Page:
A one-antlered deer takes center stage among several others near Stratton in 2013. Credit: Courtesy of Alyssa Urquhart

Since word of the discovery of Chronic Wasting Disease in a single deer north of Montreal a year ago, state biologists have kept an eye toward the north as they’ve continued ongoing tests for the disease on Maine deer.

Prior to 2018, Maine had limited the importation of unprocessed deer carcasses to those taken in New Hampshire, and some Canadian provinces, including Quebec. After the discovery of the Quebec deer infected with the fatal disease, the Canadian provinces were removed from that “exempt” list that’s included on a Maine Department of Inland Fisheries and Wildlife informational page on Chronic Wasting Disease.

Last week Nathan Bieber, the state’s deer biologist, said that preventative efforts have continued in the Pine Tree State. And he doesn’t think a wild Canadian deer that has been infected with the disease is poised to trot into Maine and infect deer here.

“So far as we’re aware, there’s no Chronic Wasting Disease in the wild in Quebec,” he said. “They did have those captive red deer that tested positive, but they haven’t found anything in the wild. So that’s great news.”

According to the DIF&W’s Chronic Wasting Disease info page:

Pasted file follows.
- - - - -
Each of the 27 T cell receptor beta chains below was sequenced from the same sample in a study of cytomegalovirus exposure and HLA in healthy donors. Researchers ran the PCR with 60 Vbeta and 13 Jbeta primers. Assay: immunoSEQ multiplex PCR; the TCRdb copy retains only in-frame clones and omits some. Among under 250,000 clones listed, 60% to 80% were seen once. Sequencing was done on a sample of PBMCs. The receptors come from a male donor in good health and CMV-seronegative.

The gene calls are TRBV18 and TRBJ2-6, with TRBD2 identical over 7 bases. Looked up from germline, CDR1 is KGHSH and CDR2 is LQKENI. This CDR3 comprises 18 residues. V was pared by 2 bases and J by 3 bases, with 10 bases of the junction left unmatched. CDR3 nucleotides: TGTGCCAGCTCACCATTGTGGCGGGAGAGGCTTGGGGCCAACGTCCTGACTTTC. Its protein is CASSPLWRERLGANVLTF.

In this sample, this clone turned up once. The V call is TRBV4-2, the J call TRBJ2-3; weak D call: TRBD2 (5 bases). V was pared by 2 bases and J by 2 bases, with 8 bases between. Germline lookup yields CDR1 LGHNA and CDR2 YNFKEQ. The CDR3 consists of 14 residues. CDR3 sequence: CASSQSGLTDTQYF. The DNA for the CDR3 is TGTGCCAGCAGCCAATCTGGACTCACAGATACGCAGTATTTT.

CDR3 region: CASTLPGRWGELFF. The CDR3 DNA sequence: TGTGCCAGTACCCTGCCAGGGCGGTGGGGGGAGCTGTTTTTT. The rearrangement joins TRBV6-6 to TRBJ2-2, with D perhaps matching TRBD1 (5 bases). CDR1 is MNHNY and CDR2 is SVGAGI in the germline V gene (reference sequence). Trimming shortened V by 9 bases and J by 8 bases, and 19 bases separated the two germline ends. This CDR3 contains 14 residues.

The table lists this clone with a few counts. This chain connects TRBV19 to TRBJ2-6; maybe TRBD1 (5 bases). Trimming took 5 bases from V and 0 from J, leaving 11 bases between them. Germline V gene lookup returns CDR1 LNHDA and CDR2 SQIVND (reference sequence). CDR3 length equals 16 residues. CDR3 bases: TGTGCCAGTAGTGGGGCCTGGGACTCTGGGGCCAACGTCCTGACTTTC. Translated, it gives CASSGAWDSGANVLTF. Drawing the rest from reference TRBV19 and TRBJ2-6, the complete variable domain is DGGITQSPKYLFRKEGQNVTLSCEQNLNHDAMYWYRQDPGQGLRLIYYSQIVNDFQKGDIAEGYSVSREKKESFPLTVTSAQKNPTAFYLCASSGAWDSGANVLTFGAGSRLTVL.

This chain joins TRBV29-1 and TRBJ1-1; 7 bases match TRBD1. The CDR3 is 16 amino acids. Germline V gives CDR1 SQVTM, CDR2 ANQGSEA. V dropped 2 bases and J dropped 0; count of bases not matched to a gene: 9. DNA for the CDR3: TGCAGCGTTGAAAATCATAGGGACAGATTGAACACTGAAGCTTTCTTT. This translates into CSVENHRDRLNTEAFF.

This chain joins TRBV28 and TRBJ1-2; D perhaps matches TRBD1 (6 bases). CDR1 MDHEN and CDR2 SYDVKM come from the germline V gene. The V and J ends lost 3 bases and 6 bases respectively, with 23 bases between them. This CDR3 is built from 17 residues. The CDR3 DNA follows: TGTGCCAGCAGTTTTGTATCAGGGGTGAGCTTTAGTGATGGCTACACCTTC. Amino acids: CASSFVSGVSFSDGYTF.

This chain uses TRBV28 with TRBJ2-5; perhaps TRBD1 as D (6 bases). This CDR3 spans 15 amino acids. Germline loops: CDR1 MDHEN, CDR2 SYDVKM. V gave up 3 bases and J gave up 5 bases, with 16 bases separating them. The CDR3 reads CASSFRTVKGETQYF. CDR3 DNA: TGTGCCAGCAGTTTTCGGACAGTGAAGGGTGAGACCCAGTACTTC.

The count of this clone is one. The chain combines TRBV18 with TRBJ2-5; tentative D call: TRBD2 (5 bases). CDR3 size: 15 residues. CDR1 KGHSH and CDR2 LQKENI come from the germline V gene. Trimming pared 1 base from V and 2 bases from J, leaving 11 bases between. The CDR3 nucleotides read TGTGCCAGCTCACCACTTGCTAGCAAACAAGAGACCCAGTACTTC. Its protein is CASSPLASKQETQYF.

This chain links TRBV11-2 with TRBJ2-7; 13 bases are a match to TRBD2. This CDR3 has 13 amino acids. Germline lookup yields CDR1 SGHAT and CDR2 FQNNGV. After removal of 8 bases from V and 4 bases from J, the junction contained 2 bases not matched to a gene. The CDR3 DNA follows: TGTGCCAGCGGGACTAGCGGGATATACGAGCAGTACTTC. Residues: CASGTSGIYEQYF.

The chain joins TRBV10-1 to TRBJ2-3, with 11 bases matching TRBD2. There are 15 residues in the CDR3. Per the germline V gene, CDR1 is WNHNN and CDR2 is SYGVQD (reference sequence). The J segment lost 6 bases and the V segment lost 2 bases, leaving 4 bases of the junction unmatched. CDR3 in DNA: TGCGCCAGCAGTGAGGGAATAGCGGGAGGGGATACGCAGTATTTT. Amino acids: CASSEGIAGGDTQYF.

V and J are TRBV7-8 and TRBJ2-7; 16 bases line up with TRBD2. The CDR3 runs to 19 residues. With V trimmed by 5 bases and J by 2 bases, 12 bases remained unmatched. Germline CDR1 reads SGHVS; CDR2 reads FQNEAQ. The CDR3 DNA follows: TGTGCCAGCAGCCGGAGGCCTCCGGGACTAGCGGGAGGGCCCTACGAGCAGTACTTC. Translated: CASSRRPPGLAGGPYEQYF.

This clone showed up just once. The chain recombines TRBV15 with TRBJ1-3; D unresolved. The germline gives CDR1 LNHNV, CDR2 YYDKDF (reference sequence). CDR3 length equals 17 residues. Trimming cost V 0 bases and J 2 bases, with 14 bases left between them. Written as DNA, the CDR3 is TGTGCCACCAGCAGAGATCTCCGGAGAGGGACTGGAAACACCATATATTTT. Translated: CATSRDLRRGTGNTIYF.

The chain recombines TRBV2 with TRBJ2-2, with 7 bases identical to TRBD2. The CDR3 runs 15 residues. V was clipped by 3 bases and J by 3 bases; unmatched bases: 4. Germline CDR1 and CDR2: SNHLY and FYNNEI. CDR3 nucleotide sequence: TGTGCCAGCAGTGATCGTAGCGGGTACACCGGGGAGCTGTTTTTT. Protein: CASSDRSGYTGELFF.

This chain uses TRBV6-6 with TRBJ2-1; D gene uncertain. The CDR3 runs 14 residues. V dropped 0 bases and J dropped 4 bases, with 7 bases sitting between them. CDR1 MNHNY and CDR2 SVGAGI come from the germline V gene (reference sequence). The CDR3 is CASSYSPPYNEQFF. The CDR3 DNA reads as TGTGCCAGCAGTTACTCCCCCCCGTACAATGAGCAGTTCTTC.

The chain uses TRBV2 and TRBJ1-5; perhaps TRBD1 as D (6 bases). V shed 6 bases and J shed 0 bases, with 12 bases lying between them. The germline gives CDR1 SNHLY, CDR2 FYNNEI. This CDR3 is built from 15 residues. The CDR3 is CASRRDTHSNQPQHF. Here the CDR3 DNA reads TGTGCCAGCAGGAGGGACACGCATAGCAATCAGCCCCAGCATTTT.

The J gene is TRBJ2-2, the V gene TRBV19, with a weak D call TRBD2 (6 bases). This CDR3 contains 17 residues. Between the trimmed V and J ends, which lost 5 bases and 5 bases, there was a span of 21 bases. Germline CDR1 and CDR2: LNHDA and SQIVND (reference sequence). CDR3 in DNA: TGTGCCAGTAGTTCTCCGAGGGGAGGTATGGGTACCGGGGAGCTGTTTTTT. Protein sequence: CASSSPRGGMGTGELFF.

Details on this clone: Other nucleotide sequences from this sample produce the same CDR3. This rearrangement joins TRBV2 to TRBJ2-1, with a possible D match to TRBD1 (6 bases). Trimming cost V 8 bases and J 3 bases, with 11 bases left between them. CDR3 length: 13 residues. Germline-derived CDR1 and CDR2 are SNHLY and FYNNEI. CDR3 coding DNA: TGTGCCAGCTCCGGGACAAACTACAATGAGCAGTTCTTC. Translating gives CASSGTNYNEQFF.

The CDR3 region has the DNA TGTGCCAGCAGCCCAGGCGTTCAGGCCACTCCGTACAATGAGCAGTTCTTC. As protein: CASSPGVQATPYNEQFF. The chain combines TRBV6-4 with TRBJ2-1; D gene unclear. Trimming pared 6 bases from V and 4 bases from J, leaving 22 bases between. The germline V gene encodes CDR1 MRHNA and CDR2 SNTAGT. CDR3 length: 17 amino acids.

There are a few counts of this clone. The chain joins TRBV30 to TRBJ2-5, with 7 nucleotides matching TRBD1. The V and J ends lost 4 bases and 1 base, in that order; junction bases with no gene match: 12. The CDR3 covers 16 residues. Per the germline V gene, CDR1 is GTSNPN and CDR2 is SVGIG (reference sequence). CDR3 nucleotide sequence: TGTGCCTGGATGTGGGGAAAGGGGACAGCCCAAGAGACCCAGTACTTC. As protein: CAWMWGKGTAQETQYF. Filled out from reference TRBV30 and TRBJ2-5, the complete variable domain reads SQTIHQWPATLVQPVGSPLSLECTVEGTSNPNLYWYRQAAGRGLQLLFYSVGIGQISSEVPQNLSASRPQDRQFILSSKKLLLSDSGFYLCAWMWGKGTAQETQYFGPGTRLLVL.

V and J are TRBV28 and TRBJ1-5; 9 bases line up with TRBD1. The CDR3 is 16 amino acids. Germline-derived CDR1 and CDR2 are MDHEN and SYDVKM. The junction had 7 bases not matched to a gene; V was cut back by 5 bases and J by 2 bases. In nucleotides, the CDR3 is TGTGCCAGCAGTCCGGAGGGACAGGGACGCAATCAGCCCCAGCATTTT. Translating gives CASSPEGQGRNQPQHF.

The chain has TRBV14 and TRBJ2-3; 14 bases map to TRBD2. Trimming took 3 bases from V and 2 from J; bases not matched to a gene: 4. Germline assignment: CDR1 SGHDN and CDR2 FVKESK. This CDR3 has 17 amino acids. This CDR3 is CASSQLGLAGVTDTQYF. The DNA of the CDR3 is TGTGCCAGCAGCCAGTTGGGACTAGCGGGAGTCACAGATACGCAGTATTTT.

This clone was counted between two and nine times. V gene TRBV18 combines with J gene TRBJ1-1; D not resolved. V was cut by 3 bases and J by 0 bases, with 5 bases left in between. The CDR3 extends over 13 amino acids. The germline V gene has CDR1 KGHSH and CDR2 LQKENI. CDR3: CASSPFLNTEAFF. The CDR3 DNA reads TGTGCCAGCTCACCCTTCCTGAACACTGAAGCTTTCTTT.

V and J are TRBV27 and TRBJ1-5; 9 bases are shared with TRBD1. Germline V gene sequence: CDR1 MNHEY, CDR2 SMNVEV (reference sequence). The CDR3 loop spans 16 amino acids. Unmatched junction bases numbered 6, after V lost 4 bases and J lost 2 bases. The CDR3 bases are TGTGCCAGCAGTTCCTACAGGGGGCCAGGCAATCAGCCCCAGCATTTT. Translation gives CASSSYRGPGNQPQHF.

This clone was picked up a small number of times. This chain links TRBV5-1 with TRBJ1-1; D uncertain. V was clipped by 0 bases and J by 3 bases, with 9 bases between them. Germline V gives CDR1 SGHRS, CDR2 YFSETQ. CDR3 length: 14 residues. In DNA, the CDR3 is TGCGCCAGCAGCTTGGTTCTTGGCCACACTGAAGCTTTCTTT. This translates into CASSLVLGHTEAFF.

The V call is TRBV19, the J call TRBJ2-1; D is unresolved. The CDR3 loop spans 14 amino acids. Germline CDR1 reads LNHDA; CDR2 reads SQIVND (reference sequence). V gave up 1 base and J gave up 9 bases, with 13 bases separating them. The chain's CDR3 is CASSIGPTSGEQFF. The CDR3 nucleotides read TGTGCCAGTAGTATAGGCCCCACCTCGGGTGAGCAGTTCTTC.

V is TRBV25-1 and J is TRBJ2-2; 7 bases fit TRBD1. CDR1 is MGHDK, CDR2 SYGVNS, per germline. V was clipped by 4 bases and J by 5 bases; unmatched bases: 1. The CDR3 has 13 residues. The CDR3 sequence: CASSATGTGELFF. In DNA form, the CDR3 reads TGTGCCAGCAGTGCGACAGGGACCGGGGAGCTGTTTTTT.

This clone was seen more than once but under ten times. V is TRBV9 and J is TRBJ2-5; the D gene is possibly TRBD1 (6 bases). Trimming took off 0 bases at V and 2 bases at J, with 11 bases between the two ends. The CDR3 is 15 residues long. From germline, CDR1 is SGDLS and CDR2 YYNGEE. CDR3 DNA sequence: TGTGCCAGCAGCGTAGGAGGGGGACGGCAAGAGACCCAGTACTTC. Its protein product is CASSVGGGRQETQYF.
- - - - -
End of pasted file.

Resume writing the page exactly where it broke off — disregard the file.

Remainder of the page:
— It is a fatal brain disease of whitetailed deer, mule deer, caribou, moose, and elk. It is similar to mad cow disease which occurs in cattle.

— It occurs in wild deer populations in 24 U.S. states and 2 Canadian provinces, and has been detected in states as close as Pennsylvania and New York.

— It has not yet been recorded as being transmissible to people. However, a similar disease does exist in humans.

— It can persist in the environment outside of a host for many years.

— It has a 100 percent mortality rate in deer.

Maine biologists collect lymph nodes from 450 to 500 hunter-killed deer each year; those lymph nodes are sent to a lab to be tested for Chronic Wasting Disease. Bieber said the department targets specific areas when collecting those samples.

“We try to target our sample around higher risk areas, so those are either going to be areas with captive deer facilities or areas with high natural concentrations of deer from deer yards or maybe from feeding,” Bieber said. “If there’s a large feeding operation we will focus on those towns as well.”

John Holyoke has been enjoying himself in Maine's great outdoors since he was a kid. He spent 28 years working for the BDN, including 19 years as the paper's outdoors columnist or outdoors editor. While...